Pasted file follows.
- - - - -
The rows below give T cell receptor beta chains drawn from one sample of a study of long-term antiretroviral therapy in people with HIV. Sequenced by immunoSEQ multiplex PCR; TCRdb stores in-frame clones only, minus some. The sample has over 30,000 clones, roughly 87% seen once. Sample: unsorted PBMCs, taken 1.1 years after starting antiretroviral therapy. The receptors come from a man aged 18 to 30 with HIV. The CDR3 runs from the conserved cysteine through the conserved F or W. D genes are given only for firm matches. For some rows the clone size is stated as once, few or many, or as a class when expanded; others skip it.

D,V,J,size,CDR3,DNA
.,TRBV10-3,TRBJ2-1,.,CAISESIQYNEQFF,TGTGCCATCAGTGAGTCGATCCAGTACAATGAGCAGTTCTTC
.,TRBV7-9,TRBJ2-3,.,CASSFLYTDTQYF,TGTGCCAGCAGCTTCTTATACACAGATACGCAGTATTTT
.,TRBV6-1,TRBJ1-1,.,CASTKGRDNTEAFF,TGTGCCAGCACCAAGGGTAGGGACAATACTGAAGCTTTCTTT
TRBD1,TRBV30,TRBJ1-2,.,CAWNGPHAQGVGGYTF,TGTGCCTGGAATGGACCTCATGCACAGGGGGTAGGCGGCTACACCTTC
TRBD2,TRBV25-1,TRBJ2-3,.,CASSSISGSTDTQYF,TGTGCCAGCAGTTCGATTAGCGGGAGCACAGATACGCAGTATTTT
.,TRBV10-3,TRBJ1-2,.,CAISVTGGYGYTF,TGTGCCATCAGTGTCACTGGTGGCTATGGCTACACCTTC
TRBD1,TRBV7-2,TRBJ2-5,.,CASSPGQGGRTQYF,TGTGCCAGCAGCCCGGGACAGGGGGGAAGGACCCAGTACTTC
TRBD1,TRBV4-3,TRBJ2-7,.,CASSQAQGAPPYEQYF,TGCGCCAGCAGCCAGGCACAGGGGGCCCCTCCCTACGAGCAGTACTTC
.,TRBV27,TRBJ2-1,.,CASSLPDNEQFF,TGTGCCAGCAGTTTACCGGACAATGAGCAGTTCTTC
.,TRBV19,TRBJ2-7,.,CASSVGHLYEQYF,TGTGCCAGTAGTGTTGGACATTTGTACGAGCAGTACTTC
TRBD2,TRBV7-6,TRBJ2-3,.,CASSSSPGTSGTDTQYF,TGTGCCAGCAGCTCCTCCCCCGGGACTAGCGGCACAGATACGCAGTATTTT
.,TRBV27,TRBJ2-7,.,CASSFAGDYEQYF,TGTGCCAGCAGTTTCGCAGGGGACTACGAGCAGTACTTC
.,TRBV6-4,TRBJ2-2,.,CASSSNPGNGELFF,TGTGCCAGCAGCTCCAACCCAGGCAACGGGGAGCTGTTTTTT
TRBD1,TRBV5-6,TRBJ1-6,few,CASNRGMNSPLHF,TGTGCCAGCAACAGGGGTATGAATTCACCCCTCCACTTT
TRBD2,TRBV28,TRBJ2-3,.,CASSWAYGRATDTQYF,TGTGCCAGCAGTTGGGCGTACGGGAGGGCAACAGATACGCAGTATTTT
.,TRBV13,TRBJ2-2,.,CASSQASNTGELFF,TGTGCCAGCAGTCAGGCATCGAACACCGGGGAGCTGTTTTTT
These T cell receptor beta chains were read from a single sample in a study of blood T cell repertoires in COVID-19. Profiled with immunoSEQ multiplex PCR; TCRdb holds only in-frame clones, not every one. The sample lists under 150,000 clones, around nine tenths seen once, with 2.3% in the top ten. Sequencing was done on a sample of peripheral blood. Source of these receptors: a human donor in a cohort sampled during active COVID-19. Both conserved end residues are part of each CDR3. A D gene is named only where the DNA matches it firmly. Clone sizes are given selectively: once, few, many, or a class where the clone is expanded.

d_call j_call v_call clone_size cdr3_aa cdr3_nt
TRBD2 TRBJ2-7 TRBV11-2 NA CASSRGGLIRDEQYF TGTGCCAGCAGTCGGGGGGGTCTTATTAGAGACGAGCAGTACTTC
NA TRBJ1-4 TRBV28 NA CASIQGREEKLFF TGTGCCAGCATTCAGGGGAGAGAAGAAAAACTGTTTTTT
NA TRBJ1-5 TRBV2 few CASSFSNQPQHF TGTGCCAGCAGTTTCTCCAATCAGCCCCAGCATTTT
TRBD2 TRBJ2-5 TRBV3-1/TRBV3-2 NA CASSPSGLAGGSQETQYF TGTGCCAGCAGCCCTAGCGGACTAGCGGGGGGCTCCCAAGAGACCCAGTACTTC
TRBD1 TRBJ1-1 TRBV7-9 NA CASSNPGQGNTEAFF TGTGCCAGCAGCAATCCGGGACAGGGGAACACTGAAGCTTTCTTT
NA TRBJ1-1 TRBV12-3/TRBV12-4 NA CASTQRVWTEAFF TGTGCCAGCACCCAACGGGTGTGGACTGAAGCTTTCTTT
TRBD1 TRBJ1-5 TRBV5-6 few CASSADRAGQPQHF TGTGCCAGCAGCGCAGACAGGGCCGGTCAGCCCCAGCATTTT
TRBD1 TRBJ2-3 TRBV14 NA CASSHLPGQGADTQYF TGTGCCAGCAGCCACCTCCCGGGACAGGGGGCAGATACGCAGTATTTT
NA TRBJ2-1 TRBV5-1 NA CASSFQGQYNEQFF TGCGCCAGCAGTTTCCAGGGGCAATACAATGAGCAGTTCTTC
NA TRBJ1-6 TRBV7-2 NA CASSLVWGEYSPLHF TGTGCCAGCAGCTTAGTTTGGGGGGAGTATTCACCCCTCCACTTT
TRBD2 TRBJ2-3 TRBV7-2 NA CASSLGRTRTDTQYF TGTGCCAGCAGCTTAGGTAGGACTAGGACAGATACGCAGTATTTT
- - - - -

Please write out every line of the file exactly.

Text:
The rows below give T cell receptor beta chains drawn from one sample of a study of long-term antiretroviral therapy in people with HIV. Sequenced by immunoSEQ multiplex PCR; TCRdb stores in-frame clones only, minus some. The sample has over 30,000 clones, roughly 87% seen once. Sample: unsorted PBMCs, taken 1.1 years after starting antiretroviral therapy. The receptors come from a man aged 18 to 30 with HIV. The CDR3 runs from the conserved cysteine through the conserved F or W. D genes are given only for firm matches. For some rows the clone size is stated as once, few or many, or as a class when expanded; others skip it.

D,V,J,size,CDR3,DNA
.,TRBV10-3,TRBJ2-1,.,CAISESIQYNEQFF,TGTGCCATCAGTGAGTCGATCCAGTACAATGAGCAGTTCTTC
.,TRBV7-9,TRBJ2-3,.,CASSFLYTDTQYF,TGTGCCAGCAGCTTCTTATACACAGATACGCAGTATTTT
.,TRBV6-1,TRBJ1-1,.,CASTKGRDNTEAFF,TGTGCCAGCACCAAGGGTAGGGACAATACTGAAGCTTTCTTT
TRBD1,TRBV30,TRBJ1-2,.,CAWNGPHAQGVGGYTF,TGTGCCTGGAATGGACCTCATGCACAGGGGGTAGGCGGCTACACCTTC
TRBD2,TRBV25-1,TRBJ2-3,.,CASSSISGSTDTQYF,TGTGCCAGCAGTTCGATTAGCGGGAGCACAGATACGCAGTATTTT
.,TRBV10-3,TRBJ1-2,.,CAISVTGGYGYTF,TGTGCCATCAGTGTCACTGGTGGCTATGGCTACACCTTC
TRBD1,TRBV7-2,TRBJ2-5,.,CASSPGQGGRTQYF,TGTGCCAGCAGCCCGGGACAGGGGGGAAGGACCCAGTACTTC
TRBD1,TRBV4-3,TRBJ2-7,.,CASSQAQGAPPYEQYF,TGCGCCAGCAGCCAGGCACAGGGGGCCCCTCCCTACGAGCAGTACTTC
.,TRBV27,TRBJ2-1,.,CASSLPDNEQFF,TGTGCCAGCAGTTTACCGGACAATGAGCAGTTCTTC
.,TRBV19,TRBJ2-7,.,CASSVGHLYEQYF,TGTGCCAGTAGTGTTGGACATTTGTACGAGCAGTACTTC
TRBD2,TRBV7-6,TRBJ2-3,.,CASSSSPGTSGTDTQYF,TGTGCCAGCAGCTCCTCCCCCGGGACTAGCGGCACAGATACGCAGTATTTT
.,TRBV27,TRBJ2-7,.,CASSFAGDYEQYF,TGTGCCAGCAGTTTCGCAGGGGACTACGAGCAGTACTTC
.,TRBV6-4,TRBJ2-2,.,CASSSNPGNGELFF,TGTGCCAGCAGCTCCAACCCAGGCAACGGGGAGCTGTTTTTT
TRBD1,TRBV5-6,TRBJ1-6,few,CASNRGMNSPLHF,TGTGCCAGCAACAGGGGTATGAATTCACCCCTCCACTTT
TRBD2,TRBV28,TRBJ2-3,.,CASSWAYGRATDTQYF,TGTGCCAGCAGTTGGGCGTACGGGAGGGCAACAGATACGCAGTATTTT
.,TRBV13,TRBJ2-2,.,CASSQASNTGELFF,TGTGCCAGCAGTCAGGCATCGAACACCGGGGAGCTGTTTTTT
These T cell receptor beta chains were read from a single sample in a study of blood T cell repertoires in COVID-19. Profiled with immunoSEQ multiplex PCR; TCRdb holds only in-frame clones, not every one. The sample lists under 150,000 clones, around nine tenths seen once, with 2.3% in the top ten. Sequencing was done on a sample of peripheral blood. Source of these receptors: a human donor in a cohort sampled during active COVID-19. Both conserved end residues are part of each CDR3. A D gene is named only where the DNA matches it firmly. Clone sizes are given selectively: once, few, many, or a class where the clone is expanded.

d_call j_call v_call clone_size cdr3_aa cdr3_nt
TRBD2 TRBJ2-7 TRBV11-2 NA CASSRGGLIRDEQYF TGTGCCAGCAGTCGGGGGGGTCTTATTAGAGACGAGCAGTACTTC
NA TRBJ1-4 TRBV28 NA CASIQGREEKLFF TGTGCCAGCATTCAGGGGAGAGAAGAAAAACTGTTTTTT
NA TRBJ1-5 TRBV2 few CASSFSNQPQHF TGTGCCAGCAGTTTCTCCAATCAGCCCCAGCATTTT
TRBD2 TRBJ2-5 TRBV3-1/TRBV3-2 NA CASSPSGLAGGSQETQYF TGTGCCAGCAGCCCTAGCGGACTAGCGGGGGGCTCCCAAGAGACCCAGTACTTC
TRBD1 TRBJ1-1 TRBV7-9 NA CASSNPGQGNTEAFF TGTGCCAGCAGCAATCCGGGACAGGGGAACACTGAAGCTTTCTTT
NA TRBJ1-1 TRBV12-3/TRBV12-4 NA CASTQRVWTEAFF TGTGCCAGCACCCAACGGGTGTGGACTGAAGCTTTCTTT
TRBD1 TRBJ1-5 TRBV5-6 few CASSADRAGQPQHF TGTGCCAGCAGCGCAGACAGGGCCGGTCAGCCCCAGCATTTT
TRBD1 TRBJ2-3 TRBV14 NA CASSHLPGQGADTQYF TGTGCCAGCAGCCACCTCCCGGGACAGGGGGCAGATACGCAGTATTTT
NA TRBJ2-1 TRBV5-1 NA CASSFQGQYNEQFF TGCGCCAGCAGTTTCCAGGGGCAATACAATGAGCAGTTCTTC
NA TRBJ1-6 TRBV7-2 NA CASSLVWGEYSPLHF TGTGCCAGCAGCTTAGTTTGGGGGGAGTATTCACCCCTCCACTTT
TRBD2 TRBJ2-3 TRBV7-2 NA CASSLGRTRTDTQYF TGTGCCAGCAGCTTAGGTAGGACTAGGACAGATACGCAGTATTTT